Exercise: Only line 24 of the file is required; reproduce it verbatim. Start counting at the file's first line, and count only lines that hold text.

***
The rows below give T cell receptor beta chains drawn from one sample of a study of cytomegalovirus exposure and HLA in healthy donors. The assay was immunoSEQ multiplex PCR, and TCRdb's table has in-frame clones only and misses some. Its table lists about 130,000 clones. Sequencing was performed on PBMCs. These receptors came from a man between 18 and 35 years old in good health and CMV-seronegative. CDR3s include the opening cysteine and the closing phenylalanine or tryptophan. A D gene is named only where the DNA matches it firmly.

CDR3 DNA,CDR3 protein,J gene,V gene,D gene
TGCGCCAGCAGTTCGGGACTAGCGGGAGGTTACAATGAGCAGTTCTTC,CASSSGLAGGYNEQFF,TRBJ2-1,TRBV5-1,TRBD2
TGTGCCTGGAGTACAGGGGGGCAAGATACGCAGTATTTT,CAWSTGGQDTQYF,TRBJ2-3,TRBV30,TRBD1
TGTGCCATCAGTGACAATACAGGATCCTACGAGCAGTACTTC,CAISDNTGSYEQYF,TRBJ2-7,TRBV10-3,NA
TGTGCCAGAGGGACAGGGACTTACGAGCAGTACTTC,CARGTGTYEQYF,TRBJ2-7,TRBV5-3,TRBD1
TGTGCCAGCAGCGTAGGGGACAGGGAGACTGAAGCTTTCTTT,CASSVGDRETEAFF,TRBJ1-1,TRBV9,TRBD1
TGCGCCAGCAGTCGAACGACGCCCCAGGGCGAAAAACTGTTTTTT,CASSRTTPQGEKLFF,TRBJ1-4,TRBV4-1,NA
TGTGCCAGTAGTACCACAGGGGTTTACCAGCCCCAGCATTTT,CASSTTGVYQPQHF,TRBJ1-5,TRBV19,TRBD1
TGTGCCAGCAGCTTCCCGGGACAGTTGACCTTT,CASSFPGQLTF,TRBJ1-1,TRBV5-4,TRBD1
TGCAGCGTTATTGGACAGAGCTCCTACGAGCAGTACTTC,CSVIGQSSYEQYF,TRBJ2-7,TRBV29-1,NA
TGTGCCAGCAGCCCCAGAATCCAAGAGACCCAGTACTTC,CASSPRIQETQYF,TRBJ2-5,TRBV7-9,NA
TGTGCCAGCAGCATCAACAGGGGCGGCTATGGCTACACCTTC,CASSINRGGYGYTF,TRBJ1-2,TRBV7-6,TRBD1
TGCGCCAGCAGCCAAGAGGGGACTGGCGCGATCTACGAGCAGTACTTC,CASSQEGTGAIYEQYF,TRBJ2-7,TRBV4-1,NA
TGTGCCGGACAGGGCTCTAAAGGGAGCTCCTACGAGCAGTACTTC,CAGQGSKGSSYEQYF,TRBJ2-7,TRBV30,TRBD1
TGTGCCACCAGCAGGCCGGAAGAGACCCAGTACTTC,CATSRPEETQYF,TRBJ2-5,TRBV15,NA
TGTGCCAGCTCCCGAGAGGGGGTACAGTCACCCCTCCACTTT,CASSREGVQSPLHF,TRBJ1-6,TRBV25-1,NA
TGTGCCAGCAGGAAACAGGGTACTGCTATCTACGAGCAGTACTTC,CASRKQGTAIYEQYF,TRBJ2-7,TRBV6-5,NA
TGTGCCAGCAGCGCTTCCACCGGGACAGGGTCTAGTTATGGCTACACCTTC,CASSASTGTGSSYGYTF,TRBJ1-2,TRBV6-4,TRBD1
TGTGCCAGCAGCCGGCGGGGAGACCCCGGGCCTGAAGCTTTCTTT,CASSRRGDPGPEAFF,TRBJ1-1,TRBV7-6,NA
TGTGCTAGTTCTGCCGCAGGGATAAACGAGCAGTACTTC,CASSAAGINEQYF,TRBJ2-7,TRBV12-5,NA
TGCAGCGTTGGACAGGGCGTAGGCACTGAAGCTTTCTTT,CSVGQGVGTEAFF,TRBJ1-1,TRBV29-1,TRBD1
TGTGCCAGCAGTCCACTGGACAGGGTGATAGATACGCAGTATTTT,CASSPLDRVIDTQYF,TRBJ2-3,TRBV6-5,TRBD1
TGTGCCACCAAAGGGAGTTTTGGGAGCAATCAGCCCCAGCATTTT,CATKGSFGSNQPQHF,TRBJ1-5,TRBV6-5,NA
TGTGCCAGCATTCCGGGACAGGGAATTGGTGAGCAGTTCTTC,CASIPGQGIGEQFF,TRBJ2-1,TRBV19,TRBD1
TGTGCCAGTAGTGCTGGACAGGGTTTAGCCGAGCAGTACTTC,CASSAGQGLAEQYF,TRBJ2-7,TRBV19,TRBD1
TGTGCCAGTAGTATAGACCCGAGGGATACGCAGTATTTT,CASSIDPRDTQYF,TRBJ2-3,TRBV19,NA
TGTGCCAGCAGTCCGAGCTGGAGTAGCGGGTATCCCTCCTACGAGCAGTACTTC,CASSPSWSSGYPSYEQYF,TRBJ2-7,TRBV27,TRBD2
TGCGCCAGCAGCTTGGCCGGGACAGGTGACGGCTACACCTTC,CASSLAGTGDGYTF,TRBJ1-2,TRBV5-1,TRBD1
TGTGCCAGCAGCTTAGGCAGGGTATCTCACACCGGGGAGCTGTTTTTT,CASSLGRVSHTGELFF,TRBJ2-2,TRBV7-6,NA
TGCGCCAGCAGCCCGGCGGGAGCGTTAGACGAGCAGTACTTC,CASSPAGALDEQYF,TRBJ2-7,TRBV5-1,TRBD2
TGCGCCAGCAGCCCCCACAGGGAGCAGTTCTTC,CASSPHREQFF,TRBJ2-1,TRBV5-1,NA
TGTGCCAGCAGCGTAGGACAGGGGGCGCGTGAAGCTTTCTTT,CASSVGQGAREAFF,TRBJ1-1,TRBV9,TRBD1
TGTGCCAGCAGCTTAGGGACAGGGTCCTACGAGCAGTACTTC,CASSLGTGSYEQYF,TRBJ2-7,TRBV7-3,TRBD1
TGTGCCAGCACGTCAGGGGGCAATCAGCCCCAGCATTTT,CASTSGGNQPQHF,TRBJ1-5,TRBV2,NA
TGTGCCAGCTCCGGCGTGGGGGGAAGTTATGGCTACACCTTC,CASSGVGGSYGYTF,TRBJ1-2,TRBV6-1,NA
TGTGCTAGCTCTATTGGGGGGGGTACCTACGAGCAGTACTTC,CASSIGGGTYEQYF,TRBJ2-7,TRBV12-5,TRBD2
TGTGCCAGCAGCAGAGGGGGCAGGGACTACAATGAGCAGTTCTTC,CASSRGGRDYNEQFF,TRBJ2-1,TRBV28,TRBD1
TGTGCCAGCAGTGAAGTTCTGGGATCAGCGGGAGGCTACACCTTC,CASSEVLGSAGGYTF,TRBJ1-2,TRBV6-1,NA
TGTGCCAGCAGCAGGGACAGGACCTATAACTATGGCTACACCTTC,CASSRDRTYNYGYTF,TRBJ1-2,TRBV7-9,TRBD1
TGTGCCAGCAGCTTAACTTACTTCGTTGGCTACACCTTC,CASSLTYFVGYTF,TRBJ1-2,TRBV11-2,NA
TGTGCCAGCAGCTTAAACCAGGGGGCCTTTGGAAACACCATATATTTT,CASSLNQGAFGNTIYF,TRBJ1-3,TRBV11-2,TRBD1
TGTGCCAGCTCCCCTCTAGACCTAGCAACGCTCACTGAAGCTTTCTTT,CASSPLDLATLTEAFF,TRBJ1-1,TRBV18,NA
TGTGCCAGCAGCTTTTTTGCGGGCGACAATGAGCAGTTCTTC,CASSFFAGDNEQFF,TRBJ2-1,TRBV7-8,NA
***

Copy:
TGTGCCACCAAAGGGAGTTTTGGGAGCAATCAGCCCCAGCATTTT,CATKGSFGSNQPQHF,TRBJ1-5,TRBV6-5,NA